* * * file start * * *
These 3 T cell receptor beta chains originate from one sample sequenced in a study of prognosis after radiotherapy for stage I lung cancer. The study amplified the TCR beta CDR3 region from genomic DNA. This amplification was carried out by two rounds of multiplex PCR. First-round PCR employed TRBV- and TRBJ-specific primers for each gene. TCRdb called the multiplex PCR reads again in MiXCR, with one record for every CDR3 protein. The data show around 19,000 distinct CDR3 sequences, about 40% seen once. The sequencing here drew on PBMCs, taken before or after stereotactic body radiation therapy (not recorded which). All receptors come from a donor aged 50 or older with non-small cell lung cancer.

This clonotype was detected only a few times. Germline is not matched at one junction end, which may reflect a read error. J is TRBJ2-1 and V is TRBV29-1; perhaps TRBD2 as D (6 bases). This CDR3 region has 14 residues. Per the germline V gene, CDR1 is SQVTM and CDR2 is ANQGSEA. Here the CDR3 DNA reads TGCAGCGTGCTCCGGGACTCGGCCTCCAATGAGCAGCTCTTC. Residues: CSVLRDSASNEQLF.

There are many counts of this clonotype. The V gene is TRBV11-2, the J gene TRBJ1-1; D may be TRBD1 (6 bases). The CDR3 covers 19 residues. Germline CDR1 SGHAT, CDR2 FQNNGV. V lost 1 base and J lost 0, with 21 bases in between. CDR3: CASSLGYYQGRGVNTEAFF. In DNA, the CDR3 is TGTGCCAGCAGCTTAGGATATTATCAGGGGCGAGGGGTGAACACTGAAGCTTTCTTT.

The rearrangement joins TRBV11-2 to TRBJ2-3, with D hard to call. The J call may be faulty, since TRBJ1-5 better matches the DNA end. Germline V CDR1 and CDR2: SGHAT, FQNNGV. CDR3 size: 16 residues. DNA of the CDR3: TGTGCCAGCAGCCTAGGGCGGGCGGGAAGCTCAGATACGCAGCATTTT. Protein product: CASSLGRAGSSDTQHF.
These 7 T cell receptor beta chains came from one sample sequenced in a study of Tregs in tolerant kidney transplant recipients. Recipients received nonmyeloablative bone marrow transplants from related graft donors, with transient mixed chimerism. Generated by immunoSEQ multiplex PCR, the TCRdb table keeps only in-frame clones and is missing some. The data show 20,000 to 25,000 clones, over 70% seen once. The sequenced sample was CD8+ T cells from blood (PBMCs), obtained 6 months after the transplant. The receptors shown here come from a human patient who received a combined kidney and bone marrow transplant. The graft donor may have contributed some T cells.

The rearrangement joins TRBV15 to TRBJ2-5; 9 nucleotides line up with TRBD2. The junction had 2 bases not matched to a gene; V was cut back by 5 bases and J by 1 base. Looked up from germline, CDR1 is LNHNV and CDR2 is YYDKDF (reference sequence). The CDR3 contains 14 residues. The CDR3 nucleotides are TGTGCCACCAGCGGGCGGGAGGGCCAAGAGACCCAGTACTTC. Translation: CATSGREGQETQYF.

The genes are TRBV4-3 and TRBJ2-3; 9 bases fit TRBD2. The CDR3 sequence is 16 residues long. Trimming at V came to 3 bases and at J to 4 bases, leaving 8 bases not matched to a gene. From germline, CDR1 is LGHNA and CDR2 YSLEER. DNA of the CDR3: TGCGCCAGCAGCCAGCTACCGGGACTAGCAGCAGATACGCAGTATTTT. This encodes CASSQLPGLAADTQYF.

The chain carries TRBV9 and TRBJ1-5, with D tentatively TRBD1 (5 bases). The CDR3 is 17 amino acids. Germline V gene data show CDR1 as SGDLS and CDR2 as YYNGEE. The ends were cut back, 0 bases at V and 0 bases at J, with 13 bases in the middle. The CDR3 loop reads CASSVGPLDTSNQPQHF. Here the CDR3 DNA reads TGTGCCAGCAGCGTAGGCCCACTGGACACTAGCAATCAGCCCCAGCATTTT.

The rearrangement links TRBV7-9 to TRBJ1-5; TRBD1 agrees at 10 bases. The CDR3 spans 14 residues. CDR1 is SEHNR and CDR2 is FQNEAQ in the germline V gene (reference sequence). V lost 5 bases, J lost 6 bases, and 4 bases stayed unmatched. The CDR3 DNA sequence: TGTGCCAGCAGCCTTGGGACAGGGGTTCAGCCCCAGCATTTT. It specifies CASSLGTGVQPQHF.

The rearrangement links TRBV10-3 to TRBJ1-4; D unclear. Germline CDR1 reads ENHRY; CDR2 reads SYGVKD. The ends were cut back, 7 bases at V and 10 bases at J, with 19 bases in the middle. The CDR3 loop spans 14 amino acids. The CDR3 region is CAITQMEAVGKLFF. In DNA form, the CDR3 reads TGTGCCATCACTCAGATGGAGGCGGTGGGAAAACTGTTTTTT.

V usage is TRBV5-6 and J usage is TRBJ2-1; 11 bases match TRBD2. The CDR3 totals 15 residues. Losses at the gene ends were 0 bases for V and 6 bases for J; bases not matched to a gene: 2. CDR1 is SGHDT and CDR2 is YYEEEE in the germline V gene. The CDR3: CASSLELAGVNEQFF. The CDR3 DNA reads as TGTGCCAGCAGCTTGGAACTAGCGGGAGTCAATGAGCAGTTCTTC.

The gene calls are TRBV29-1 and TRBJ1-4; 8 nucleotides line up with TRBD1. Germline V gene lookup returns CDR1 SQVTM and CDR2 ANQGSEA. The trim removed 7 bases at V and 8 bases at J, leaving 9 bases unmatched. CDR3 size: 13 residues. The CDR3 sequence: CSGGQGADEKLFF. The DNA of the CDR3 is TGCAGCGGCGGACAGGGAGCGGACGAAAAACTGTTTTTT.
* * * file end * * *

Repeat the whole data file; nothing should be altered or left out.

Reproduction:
These 3 T cell receptor beta chains originate from one sample sequenced in a study of prognosis after radiotherapy for stage I lung cancer. The study amplified the TCR beta CDR3 region from genomic DNA. This amplification was carried out by two rounds of multiplex PCR. First-round PCR employed TRBV- and TRBJ-specific primers for each gene. TCRdb called the multiplex PCR reads again in MiXCR, with one record for every CDR3 protein. The data show around 19,000 distinct CDR3 sequences, about 40% seen once. The sequencing here drew on PBMCs, taken before or after stereotactic body radiation therapy (not recorded which). All receptors come from a donor aged 50 or older with non-small cell lung cancer.

This clonotype was detected only a few times. Germline is not matched at one junction end, which may reflect a read error. J is TRBJ2-1 and V is TRBV29-1; perhaps TRBD2 as D (6 bases). This CDR3 region has 14 residues. Per the germline V gene, CDR1 is SQVTM and CDR2 is ANQGSEA. Here the CDR3 DNA reads TGCAGCGTGCTCCGGGACTCGGCCTCCAATGAGCAGCTCTTC. Residues: CSVLRDSASNEQLF.

There are many counts of this clonotype. The V gene is TRBV11-2, the J gene TRBJ1-1; D may be TRBD1 (6 bases). The CDR3 covers 19 residues. Germline CDR1 SGHAT, CDR2 FQNNGV. V lost 1 base and J lost 0, with 21 bases in between. CDR3: CASSLGYYQGRGVNTEAFF. In DNA, the CDR3 is TGTGCCAGCAGCTTAGGATATTATCAGGGGCGAGGGGTGAACACTGAAGCTTTCTTT.

The rearrangement joins TRBV11-2 to TRBJ2-3, with D hard to call. The J call may be faulty, since TRBJ1-5 better matches the DNA end. Germline V CDR1 and CDR2: SGHAT, FQNNGV. CDR3 size: 16 residues. DNA of the CDR3: TGTGCCAGCAGCCTAGGGCGGGCGGGAAGCTCAGATACGCAGCATTTT. Protein product: CASSLGRAGSSDTQHF.
These 7 T cell receptor beta chains came from one sample sequenced in a study of Tregs in tolerant kidney transplant recipients. Recipients received nonmyeloablative bone marrow transplants from related graft donors, with transient mixed chimerism. Generated by immunoSEQ multiplex PCR, the TCRdb table keeps only in-frame clones and is missing some. The data show 20,000 to 25,000 clones, over 70% seen once. The sequenced sample was CD8+ T cells from blood (PBMCs), obtained 6 months after the transplant. The receptors shown here come from a human patient who received a combined kidney and bone marrow transplant. The graft donor may have contributed some T cells.

The rearrangement joins TRBV15 to TRBJ2-5; 9 nucleotides line up with TRBD2. The junction had 2 bases not matched to a gene; V was cut back by 5 bases and J by 1 base. Looked up from germline, CDR1 is LNHNV and CDR2 is YYDKDF (reference sequence). The CDR3 contains 14 residues. The CDR3 nucleotides are TGTGCCACCAGCGGGCGGGAGGGCCAAGAGACCCAGTACTTC. Translation: CATSGREGQETQYF.

The genes are TRBV4-3 and TRBJ2-3; 9 bases fit TRBD2. The CDR3 sequence is 16 residues long. Trimming at V came to 3 bases and at J to 4 bases, leaving 8 bases not matched to a gene. From germline, CDR1 is LGHNA and CDR2 YSLEER. DNA of the CDR3: TGCGCCAGCAGCCAGCTACCGGGACTAGCAGCAGATACGCAGTATTTT. This encodes CASSQLPGLAADTQYF.

The chain carries TRBV9 and TRBJ1-5, with D tentatively TRBD1 (5 bases). The CDR3 is 17 amino acids. Germline V gene data show CDR1 as SGDLS and CDR2 as YYNGEE. The ends were cut back, 0 bases at V and 0 bases at J, with 13 bases in the middle. The CDR3 loop reads CASSVGPLDTSNQPQHF. Here the CDR3 DNA reads TGTGCCAGCAGCGTAGGCCCACTGGACACTAGCAATCAGCCCCAGCATTTT.

The rearrangement links TRBV7-9 to TRBJ1-5; TRBD1 agrees at 10 bases. The CDR3 spans 14 residues. CDR1 is SEHNR and CDR2 is FQNEAQ in the germline V gene (reference sequence). V lost 5 bases, J lost 6 bases, and 4 bases stayed unmatched. The CDR3 DNA sequence: TGTGCCAGCAGCCTTGGGACAGGGGTTCAGCCCCAGCATTTT. It specifies CASSLGTGVQPQHF.

The rearrangement links TRBV10-3 to TRBJ1-4; D unclear. Germline CDR1 reads ENHRY; CDR2 reads SYGVKD. The ends were cut back, 7 bases at V and 10 bases at J, with 19 bases in the middle. The CDR3 loop spans 14 amino acids. The CDR3 region is CAITQMEAVGKLFF. In DNA form, the CDR3 reads TGTGCCATCACTCAGATGGAGGCGGTGGGAAAACTGTTTTTT.

V usage is TRBV5-6 and J usage is TRBJ2-1; 11 bases match TRBD2. The CDR3 totals 15 residues. Losses at the gene ends were 0 bases for V and 6 bases for J; bases not matched to a gene: 2. CDR1 is SGHDT and CDR2 is YYEEEE in the germline V gene. The CDR3: CASSLELAGVNEQFF. The CDR3 DNA reads as TGTGCCAGCAGCTTGGAACTAGCGGGAGTCAATGAGCAGTTCTTC.

The gene calls are TRBV29-1 and TRBJ1-4; 8 nucleotides line up with TRBD1. Germline V gene lookup returns CDR1 SQVTM and CDR2 ANQGSEA. The trim removed 7 bases at V and 8 bases at J, leaving 9 bases unmatched. CDR3 size: 13 residues. The CDR3 sequence: CSGGQGADEKLFF. The DNA of the CDR3 is TGCAGCGGCGGACAGGGAGCGGACGAAAAACTGTTTTTT.